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Mesopotamia

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					  Sumer
3000 B.C.E.
      Political Structure of Sumer
The priest-king:

led the military, administered trade,
judged disputes, and engaged in the
most important religious ceremonies.

ruled through a series of bureaucrats
who surveyed land, assigned fields, and
distributed crops after harvest.

claimed authority was based on “divine
selection.”

claimed the monarch was a
representative of the gods and worthy of
worship.
Social Structure of Mesopotamia

•The Emergence of a
Stratified Patriarchal
Society
• (“patri” = father)
    •Social Classes
    •Temple Communities
    •Patriarchal Society
    •Women’s Roles
    •Slaves
Economics

  Specialization of work led to increasing
   complexity in the economy.
  Artisan class develops.
  Barter system in which goods are
   exchanged at bazaars.
  No “money” is exchanged.
                Religion
•Polytheistic
•Powerful gods resembled humans.
•Gods controlled natural forces and were
associated with astronomical bodies, such
as the sun.
•The gods were creator gods; as a group,
they had created the world and the people in
it.
•Believed gods regretted creation of humans
and made a flood.
                    Writing
•Stone tablets kept records of
goods.
•Early writings were actually
pictures done with a reed on
wet clay.
• Eventually, the Sumerians
converted to a short-hand
called cuneiform, or "wedge-
shaped“ in Latin.
• The oldest literary work, The
Epic of Gilgamesh, is a product
of the Sumerians
           The Calendar

•Sumerians invented
calendars, which they divided
into twelve months based on
the cycle of the moon.


•This interest in measuring
long periods of time led the
Sumerians to develop a
complicated knowledge of
astronomy
Developments of Mesopotamia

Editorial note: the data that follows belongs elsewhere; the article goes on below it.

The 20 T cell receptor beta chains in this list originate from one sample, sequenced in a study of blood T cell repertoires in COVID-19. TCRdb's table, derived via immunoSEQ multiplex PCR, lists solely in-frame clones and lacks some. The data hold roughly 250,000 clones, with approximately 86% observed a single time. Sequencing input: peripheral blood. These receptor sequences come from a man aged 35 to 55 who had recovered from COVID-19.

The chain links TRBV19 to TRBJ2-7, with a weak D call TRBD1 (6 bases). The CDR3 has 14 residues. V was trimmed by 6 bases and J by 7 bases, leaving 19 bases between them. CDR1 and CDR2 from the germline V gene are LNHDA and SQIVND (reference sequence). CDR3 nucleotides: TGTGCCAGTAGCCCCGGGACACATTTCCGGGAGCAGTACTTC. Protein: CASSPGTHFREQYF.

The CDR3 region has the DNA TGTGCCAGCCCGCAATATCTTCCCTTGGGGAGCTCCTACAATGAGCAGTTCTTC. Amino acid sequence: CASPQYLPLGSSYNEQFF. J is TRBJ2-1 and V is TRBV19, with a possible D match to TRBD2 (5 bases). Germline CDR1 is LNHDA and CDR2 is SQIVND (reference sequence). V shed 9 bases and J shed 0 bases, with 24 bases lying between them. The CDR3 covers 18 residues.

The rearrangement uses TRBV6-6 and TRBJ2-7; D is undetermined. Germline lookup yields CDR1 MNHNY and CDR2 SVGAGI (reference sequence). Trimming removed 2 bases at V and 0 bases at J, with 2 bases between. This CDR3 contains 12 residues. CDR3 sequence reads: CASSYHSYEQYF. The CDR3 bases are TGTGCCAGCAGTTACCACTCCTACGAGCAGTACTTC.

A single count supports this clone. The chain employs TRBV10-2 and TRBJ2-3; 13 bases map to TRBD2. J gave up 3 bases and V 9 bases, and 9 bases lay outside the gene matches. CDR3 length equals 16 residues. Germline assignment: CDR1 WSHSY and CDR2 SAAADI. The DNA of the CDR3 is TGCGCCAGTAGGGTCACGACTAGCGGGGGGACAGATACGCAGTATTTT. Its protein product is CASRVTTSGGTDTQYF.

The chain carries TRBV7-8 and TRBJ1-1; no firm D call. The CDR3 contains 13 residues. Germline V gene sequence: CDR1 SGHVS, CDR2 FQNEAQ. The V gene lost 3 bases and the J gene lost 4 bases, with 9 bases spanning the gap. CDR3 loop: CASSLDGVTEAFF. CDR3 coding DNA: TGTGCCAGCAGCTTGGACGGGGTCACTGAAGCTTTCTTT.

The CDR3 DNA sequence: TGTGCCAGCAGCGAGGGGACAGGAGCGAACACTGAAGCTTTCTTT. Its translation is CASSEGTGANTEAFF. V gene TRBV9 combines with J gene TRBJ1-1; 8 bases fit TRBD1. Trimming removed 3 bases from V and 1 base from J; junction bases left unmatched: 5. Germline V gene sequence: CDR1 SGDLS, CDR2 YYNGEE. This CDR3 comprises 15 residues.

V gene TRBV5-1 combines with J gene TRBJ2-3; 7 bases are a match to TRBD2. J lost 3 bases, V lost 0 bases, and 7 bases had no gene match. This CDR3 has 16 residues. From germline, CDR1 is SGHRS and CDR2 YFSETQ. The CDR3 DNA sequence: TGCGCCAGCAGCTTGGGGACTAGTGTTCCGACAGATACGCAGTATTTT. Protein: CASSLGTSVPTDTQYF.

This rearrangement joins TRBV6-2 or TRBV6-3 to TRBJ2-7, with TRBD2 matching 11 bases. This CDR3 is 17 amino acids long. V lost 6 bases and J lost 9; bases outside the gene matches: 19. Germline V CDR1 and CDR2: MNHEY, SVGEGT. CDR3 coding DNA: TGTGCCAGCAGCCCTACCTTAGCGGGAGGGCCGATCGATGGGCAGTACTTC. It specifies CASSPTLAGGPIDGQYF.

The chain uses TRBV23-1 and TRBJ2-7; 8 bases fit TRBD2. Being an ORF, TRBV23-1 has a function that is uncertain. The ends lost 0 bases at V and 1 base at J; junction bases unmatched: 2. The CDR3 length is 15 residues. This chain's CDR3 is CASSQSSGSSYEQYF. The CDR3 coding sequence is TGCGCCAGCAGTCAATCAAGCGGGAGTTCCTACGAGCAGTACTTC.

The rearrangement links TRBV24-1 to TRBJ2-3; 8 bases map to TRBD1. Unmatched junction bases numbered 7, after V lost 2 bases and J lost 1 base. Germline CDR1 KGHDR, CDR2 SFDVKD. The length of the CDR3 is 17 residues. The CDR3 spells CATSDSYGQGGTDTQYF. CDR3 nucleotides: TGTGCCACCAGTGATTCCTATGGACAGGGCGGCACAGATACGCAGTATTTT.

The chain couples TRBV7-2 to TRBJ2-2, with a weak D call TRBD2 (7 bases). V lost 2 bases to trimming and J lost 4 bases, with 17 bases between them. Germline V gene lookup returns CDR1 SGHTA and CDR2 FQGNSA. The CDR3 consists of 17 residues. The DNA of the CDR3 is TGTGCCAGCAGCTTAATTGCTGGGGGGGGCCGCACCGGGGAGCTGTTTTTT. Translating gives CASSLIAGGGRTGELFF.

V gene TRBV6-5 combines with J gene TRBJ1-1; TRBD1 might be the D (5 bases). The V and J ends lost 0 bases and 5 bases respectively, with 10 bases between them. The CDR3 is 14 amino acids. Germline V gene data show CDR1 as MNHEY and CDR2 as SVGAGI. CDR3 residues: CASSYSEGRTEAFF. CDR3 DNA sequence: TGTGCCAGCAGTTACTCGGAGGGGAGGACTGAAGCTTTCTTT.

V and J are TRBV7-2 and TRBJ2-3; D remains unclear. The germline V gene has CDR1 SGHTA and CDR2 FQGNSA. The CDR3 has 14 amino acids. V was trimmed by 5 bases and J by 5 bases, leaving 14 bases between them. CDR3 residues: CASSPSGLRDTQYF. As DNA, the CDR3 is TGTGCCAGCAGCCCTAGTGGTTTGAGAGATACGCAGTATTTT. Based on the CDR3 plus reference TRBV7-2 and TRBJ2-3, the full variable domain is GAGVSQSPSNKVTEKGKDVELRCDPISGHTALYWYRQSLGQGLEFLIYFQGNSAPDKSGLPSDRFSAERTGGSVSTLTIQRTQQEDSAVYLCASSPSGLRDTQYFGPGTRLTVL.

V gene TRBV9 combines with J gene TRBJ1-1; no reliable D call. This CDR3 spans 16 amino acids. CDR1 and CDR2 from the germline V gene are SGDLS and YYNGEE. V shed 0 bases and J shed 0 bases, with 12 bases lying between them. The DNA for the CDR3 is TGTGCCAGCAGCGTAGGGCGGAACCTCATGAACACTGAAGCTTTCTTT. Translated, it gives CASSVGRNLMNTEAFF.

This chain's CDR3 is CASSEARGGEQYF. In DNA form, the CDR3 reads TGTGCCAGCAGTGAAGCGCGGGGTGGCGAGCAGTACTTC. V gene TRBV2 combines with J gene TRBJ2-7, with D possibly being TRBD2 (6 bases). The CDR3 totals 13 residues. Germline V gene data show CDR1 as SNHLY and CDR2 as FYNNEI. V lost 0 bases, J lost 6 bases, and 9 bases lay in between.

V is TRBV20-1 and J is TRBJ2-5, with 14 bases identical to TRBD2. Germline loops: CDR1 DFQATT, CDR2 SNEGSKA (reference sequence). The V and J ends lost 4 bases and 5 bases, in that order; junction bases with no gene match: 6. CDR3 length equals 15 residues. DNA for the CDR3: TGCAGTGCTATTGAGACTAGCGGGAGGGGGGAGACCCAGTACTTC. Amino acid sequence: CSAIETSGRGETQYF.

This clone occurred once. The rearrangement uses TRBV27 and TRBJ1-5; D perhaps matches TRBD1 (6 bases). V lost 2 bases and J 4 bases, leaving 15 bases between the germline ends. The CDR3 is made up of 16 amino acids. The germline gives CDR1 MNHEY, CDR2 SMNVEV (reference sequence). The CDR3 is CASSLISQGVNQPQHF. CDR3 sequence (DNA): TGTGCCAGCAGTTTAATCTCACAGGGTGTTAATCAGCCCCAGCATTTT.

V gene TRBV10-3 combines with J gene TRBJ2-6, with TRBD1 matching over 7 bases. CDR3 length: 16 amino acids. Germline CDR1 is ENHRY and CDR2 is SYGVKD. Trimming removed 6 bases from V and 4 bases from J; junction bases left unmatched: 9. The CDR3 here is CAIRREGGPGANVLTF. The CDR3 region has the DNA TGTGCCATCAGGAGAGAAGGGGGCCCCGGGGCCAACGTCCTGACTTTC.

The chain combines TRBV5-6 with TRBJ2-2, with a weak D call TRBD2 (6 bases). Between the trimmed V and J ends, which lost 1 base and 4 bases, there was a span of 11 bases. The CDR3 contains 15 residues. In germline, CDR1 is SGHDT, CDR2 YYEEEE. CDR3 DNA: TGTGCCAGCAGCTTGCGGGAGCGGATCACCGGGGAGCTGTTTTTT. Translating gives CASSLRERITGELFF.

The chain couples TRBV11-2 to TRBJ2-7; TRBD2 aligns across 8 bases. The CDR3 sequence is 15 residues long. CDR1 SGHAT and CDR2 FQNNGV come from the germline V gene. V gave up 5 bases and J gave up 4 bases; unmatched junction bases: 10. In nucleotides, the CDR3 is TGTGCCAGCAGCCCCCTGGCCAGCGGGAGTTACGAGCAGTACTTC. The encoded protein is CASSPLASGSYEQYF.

•Specialization and
  Trade
    •Bronze
    Metallurgy
    •The Wheel
    •Shipbuilding
    •Trade Networks
    •Ramps
    •Ziggurats
Mesopotamian empires, 1800-
600 B.C.E.

  Page: 39
The First Empire:
The Akkadians
          •The Akkadians came from the Arabic
          peninsula
          •The Akkadians migrated north into
          the Sumerian city-states
          •In 2340 BC, the military leader,
          Sargon, conquered Sumer and built
          an empire
          •It was the largest empire humans
          great Akkadian had ever seen up until
          that point.
          •It later became the city of Babylon,
          which was the commercial and
          cultural center of the middle east for
          almost two thousand years.
Hammurabi’s   •Around 1900 B.C.E. the
              Amorites (Old Babylonians)
   Code       gained control of most of
              Mesopotamian region.
              •A Babylonian monarch
              named Hammurabi came up
              with a system of laws.
              •a law of exact revenge or lex
              talionis: "an eye for an eye, a
              tooth for a tooth, a life for a
              life"
              •Sumerian law recognized
              class distinctions; under
              Sumerian law, everyone was
              not equal
              • Harming a priest or noble
              person was a far more serious
              crime than harming a slave or
              poor person
 Sources from the Past:
  Hammurabi’s Law on Family Relationships

   “If the wife of a seignior has been caught while lying with
   another man, they shall bind them and throw them into the
   water. If the husband of the woman wishes to spare his wife,
   then the king in turn may spare his subject.”
                                     - Hammurabi’s Law
  The Later Mesopotamian
  Empires: The Assyrians

The Assyrians were Semitic
people living in the northern
reaches of Mesopotamia.

The army was the largest
standing army ever seen in the
Middle East or Mediterranean.

Technological innovation in
weaponry: iron swords, lances,
metal armor, and battering rams

They are remembered for their
brutality, use of exile and harsh
rule.
Later Influences in Religion

  The Early Hebrews
  Migrations and
   Settlement in Palestine
  Moses and
   Monotheism
  Assyrian and
   Babylonian Conquests
  The Early Jewish
   Community
  Hear the story.
Indo-European Migrations
  The Phoenicians

 The
  Phoenicians
   The Early
    Phoenicians
   Phoenician
    Trade Networks
   Alphabetic
    Writing
Indo-European Migrations

  •The Hittites
  •War Chariots
  •Iron Metallurgy
  •Indo-European
  Migrations to the East
  •Indo-European
  Migrations to the
  South
  •Indo-European
  Migrations to the West

				
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posted:10/25/2012
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